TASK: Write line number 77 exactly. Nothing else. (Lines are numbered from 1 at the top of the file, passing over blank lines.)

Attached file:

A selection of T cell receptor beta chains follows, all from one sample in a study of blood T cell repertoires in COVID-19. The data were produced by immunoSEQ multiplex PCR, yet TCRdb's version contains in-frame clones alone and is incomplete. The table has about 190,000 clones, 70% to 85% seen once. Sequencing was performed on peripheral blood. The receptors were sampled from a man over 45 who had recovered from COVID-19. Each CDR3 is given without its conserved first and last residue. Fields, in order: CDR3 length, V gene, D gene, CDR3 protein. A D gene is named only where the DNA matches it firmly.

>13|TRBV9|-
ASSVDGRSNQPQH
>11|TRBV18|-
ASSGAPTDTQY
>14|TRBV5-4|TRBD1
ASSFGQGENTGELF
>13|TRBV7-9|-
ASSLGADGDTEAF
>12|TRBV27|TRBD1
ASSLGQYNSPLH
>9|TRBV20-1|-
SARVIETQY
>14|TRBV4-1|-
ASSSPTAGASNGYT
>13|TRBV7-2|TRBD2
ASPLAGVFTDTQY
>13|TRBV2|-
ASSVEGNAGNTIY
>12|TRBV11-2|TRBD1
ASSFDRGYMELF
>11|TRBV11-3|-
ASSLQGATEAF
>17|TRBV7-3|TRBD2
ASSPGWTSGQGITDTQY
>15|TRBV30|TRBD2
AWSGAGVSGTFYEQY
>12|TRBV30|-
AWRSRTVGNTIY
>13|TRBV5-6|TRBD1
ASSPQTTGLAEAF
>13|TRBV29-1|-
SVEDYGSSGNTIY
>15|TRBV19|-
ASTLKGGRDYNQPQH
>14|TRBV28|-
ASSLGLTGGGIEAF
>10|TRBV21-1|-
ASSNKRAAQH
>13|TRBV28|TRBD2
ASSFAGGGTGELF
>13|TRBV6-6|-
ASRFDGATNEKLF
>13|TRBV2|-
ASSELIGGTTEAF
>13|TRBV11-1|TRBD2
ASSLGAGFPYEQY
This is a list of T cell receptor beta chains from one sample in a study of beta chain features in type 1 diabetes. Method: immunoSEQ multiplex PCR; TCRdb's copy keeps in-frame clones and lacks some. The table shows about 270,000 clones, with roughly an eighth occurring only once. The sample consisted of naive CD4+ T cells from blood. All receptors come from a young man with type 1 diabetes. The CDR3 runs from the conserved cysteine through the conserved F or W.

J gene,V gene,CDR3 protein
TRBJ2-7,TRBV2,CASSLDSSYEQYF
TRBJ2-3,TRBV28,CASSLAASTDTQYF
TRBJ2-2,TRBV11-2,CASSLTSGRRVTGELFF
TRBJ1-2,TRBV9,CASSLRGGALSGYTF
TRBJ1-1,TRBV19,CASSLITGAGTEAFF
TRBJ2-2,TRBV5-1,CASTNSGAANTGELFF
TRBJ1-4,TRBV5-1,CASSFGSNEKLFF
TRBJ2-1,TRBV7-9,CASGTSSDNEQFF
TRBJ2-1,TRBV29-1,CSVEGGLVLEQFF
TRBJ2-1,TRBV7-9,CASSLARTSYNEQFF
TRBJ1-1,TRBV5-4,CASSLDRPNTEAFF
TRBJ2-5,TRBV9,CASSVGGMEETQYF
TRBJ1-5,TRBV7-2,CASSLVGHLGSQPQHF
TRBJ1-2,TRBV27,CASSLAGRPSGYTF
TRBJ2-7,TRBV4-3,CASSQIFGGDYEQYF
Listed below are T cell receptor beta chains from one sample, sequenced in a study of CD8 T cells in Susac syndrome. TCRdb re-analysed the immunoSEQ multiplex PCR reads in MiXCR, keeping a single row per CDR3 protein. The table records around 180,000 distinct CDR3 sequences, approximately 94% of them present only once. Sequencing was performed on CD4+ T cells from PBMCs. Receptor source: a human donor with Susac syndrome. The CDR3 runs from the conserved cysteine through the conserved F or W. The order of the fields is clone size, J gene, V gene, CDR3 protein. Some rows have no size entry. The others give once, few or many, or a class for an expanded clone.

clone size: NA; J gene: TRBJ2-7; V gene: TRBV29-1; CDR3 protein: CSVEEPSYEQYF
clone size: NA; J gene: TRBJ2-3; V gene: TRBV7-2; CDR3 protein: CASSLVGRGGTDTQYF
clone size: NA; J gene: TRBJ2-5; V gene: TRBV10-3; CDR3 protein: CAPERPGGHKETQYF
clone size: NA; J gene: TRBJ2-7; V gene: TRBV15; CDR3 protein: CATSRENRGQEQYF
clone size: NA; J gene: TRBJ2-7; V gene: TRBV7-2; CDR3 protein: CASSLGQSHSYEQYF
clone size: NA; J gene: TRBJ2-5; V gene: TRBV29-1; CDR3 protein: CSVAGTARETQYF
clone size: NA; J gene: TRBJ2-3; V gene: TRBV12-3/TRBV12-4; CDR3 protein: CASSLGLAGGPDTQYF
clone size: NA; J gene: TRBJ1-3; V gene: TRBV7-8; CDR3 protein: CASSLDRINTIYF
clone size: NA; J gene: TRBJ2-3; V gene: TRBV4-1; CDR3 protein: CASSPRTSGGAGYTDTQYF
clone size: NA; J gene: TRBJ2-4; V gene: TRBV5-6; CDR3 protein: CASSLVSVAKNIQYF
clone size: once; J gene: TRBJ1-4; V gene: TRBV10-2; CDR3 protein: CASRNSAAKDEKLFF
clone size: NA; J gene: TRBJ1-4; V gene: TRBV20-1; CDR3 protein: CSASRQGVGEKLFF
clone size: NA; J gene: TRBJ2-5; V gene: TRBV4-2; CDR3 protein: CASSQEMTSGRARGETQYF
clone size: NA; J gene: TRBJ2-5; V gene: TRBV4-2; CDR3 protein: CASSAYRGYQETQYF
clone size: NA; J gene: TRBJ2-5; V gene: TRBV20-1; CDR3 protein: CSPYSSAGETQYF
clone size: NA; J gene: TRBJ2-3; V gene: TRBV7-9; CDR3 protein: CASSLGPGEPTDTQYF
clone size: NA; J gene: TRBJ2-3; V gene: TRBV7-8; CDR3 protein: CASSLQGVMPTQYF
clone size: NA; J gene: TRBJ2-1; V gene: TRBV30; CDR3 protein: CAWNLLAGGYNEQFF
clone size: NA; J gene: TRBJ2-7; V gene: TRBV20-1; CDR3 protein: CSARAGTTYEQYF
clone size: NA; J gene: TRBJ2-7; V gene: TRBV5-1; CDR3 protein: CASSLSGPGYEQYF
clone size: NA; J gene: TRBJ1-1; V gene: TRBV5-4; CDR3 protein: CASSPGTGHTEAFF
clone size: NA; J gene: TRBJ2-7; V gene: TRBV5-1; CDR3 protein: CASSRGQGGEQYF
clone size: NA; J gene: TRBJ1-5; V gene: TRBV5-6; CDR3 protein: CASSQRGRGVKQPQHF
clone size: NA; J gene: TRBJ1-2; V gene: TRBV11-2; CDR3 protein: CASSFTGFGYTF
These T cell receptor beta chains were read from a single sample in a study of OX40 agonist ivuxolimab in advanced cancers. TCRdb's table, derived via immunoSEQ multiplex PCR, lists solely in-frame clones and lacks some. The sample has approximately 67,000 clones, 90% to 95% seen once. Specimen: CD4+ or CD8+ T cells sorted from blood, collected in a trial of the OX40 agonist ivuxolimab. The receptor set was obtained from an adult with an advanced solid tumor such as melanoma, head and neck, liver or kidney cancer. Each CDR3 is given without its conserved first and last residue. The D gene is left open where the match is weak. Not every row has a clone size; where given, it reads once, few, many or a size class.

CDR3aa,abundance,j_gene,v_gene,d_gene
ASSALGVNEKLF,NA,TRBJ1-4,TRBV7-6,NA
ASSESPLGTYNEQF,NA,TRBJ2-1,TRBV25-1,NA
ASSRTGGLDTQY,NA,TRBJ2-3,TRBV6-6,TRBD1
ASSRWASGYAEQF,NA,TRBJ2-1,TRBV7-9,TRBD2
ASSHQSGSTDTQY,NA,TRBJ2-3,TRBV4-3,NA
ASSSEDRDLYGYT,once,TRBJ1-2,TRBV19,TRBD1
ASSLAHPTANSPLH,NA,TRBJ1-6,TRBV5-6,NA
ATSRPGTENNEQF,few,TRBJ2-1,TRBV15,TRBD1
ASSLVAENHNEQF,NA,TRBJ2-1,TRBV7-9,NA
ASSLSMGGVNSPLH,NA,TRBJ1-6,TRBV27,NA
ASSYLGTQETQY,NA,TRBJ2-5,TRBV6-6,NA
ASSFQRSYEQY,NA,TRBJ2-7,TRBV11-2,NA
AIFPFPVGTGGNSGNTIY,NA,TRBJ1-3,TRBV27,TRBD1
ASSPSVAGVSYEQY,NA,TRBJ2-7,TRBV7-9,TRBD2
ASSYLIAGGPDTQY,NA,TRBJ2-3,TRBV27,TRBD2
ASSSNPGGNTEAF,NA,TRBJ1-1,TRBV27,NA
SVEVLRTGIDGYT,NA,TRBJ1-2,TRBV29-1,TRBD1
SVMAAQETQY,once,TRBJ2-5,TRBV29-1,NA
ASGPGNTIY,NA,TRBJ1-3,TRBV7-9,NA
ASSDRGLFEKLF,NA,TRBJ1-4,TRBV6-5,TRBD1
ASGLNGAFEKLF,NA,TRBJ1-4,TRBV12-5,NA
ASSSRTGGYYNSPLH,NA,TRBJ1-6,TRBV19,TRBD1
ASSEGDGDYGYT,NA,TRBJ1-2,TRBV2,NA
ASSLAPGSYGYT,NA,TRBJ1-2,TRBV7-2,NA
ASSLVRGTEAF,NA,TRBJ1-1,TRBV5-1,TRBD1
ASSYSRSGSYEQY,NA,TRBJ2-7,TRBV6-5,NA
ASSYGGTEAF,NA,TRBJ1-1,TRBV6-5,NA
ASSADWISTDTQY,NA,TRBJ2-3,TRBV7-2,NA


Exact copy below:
clone size: NA; J gene: TRBJ1-4; V gene: TRBV20-1; CDR3 protein: CSASRQGVGEKLFF